Conjuring Up Space On A Low Cost Flight

I have just returned from a trip to the UK with my wife. Both the outward and return flights were very busy but we managed to have a spare seat on our row. One way I would have put down to luck; both ways seemed rather less so. Pondering the matter, I think I may have discovered an important strategy. Since the likelihood of you and I being on the same flight is remote, I shall share my thinking with you. You may wish to put it to the test next time you fly with a low-cost airline, and if you do, please let me know whether the strategy worked for you, too.
Right! This strategy is for low-cost airlines where passengers select their own seats on boarding and the flight is heavily booked. It will work (I hope) so long as there are at least some seats which will be unoccupied. I am afraid that it only works for two people travelling together; sorry singletons! (Families travelling with young children are boarded first, and so do not affect the strategy.
The first thing to think about is layout and passenger seat preferences. The usual, short-haul route is flown by a plane offering two sets of three seats per row, with a central aisle. My guess is that the great majority of passengers prefer either an aisle seat or a window seat. I suspect very few have a preference for a centre seat. The couple should therefore occupy the window and aisle seats, leaving the centre seat empty (It is, after all, where you would want the extra space.). If you occupy the window and centre seats, you leave an open invitation to someone to choose your aisle seat. Conversely, if you occupy the centre and aisle seats, the appeal of a window seat is sufficient to make it worthwhile for a singleton passenger to disturb you to get to it.
The next question is where on the plane to put this into operation. Passenger psychology comes to the fore again here. In my view there are three - or possibly four - groups of passengers. There are those who wish to sit at the front of the plane, ahead of the wings. There those who hanker after the extra legroom seats over the wings. And there are those who are not particularly bothered where they seat. It is possible, though I find it hard to believe, that there is a fourth group with an active preference for the rear of the plane.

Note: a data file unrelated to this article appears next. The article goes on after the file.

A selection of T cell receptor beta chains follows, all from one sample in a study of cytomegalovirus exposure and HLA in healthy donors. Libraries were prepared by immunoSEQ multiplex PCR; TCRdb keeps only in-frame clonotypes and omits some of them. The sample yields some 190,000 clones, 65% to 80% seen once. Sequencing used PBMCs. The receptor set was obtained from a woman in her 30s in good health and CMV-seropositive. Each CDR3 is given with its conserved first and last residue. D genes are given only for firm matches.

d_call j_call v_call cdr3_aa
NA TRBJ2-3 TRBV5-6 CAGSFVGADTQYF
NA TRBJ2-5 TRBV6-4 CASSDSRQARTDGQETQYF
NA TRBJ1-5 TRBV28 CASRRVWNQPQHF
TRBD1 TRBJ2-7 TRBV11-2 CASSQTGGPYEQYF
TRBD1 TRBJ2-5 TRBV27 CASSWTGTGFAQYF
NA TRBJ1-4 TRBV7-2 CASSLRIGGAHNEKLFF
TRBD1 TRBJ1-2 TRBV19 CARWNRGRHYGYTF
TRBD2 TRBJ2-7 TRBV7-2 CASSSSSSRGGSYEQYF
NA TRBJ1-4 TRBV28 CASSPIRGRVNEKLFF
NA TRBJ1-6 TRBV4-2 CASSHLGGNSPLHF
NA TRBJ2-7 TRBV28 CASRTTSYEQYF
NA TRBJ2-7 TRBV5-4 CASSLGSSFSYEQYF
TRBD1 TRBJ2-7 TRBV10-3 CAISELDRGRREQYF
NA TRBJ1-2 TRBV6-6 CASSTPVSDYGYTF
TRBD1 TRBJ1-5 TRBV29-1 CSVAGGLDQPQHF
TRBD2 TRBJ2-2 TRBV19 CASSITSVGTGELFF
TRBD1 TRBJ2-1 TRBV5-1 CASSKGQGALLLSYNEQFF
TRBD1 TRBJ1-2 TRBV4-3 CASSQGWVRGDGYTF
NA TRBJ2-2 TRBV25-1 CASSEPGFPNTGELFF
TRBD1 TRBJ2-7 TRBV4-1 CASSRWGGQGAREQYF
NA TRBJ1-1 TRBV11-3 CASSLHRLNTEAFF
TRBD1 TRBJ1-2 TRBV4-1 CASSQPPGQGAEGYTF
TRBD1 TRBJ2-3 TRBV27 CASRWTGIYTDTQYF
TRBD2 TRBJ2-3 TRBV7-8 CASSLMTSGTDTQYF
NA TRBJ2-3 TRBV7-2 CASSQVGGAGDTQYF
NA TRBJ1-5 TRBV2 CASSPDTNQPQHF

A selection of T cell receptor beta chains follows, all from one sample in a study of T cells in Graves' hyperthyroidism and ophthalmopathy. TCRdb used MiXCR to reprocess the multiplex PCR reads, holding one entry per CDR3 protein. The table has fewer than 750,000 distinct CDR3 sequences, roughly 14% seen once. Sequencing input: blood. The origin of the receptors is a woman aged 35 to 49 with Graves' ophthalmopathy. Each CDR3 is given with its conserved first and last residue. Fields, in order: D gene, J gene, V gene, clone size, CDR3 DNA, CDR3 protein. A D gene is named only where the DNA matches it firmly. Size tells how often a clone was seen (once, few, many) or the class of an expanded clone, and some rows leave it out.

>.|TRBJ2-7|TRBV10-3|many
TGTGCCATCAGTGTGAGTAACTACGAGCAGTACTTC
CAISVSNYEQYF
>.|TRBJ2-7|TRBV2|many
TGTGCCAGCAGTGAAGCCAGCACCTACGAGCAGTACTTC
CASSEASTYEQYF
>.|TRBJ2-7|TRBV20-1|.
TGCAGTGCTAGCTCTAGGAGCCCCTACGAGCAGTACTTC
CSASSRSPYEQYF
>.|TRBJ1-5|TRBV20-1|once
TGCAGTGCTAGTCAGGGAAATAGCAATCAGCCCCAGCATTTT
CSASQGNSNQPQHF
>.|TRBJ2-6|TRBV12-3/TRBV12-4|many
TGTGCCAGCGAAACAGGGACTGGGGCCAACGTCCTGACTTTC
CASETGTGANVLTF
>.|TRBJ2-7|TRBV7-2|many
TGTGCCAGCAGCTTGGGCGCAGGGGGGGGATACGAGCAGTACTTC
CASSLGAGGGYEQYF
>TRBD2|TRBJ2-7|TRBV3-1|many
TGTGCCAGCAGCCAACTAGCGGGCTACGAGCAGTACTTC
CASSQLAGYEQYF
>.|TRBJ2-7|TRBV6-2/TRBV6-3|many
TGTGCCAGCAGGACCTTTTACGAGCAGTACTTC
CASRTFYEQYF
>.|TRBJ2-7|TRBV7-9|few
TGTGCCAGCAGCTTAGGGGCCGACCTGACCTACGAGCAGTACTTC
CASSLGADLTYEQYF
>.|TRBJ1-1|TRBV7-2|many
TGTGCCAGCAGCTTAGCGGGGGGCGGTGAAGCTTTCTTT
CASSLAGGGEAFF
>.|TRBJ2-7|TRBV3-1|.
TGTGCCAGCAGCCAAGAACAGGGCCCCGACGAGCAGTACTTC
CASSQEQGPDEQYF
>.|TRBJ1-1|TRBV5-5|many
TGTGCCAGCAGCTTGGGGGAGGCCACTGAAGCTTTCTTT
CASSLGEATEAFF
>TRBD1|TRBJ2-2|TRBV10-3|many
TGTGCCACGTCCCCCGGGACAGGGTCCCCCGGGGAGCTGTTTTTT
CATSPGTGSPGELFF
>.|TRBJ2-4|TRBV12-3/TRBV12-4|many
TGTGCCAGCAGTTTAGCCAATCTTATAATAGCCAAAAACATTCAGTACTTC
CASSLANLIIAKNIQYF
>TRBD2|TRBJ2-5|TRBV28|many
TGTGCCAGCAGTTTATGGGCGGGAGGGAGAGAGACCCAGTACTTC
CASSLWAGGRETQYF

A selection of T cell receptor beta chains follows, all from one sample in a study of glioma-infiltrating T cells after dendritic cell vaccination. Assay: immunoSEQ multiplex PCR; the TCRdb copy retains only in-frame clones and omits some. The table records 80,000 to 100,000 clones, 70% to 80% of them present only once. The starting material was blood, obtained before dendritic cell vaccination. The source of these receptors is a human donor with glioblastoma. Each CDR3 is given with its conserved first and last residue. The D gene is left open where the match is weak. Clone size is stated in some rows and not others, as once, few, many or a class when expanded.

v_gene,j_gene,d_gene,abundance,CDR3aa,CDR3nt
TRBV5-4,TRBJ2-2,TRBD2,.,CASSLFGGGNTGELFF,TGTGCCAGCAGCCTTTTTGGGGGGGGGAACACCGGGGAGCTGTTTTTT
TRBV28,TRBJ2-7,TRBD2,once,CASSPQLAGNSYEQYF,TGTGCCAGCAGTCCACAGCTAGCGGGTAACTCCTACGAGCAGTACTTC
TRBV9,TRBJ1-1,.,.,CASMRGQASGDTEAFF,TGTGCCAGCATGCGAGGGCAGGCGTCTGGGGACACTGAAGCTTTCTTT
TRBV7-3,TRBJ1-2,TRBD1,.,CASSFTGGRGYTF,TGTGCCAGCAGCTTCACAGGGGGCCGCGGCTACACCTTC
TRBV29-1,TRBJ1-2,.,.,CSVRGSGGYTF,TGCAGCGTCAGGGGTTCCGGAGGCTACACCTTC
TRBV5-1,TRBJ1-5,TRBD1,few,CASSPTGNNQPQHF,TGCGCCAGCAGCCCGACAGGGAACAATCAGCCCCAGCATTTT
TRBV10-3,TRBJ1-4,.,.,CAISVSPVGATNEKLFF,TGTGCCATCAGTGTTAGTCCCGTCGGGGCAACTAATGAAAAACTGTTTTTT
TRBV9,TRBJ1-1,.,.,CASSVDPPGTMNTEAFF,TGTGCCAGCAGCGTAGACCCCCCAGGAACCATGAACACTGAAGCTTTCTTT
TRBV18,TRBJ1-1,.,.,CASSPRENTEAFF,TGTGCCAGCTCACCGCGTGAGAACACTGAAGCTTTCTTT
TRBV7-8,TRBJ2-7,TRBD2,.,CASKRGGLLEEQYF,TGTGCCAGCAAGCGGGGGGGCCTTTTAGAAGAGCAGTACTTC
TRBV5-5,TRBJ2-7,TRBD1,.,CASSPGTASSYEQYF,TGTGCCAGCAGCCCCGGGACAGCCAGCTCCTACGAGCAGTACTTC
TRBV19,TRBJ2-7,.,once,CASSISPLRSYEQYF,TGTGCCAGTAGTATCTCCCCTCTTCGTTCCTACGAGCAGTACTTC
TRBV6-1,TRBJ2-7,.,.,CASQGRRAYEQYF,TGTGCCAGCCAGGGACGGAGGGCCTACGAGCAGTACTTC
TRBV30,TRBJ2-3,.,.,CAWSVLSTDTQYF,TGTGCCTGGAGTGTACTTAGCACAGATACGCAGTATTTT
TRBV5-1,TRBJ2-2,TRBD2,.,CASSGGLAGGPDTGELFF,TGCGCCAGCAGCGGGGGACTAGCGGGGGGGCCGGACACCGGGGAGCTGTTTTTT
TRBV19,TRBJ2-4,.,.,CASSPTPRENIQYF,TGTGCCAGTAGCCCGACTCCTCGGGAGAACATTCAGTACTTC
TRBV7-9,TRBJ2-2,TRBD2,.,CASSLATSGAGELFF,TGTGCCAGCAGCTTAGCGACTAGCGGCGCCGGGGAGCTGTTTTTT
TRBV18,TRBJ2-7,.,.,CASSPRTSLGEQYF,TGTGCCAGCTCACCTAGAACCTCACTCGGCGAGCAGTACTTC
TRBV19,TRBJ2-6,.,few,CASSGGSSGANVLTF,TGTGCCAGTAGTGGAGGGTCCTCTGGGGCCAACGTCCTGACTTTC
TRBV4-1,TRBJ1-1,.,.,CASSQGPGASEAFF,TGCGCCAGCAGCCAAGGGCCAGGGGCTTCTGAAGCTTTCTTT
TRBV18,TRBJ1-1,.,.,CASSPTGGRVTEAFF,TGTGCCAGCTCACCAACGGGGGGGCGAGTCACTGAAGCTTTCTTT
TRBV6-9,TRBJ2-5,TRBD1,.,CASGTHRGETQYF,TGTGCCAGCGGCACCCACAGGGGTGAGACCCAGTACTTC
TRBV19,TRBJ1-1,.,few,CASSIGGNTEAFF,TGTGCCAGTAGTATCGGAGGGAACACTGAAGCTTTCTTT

What can we deduce from this? Mainly that competition for seats over or ahead of the wings is such that even a centre seat will appeal more than heading further down the plane. On the other hand, people who have reached the rear half of the plane are more likely to continue moving down the cabin as the cabin crew urge them to do, with the assurance that there are still plenty of seats at the back. Moreover, having reached the rear of the plane, very few people will actually turn round and start to look for seats further forward unless they really have to; and they will backtrack only so far as necessary to find any empty seat.
I therefore recommend to those who want to grab a bit of extra space, the five rows immediately behind the final over-wing row. If there is even only one unsold seat on the flight, that is where I reckon you can make sure it’s between yours. Oh, and one final point; before the doors are closed and everyone is seated do not give any indication that the two of you have ever met before.
Give it a try and let me know how you get on.


A Time Of Contrasts

Monday of this week was El Día de Andalucía, Andalucia Day, which was celebrated in warm sunshine with music, paella, beers and a generl air of festivity. The following day brought in Macrh and the beginning of spring proper. But whoa! Not so fast. Today, Friday, I have just been up on the roof taking photographs of the surrounding mountains - dressed in t-shirt, shirt and sweater, but still glad to get back indoors. The Med may be only 6km away, but sometimes that doesn't offer enough protection from the weather from further north!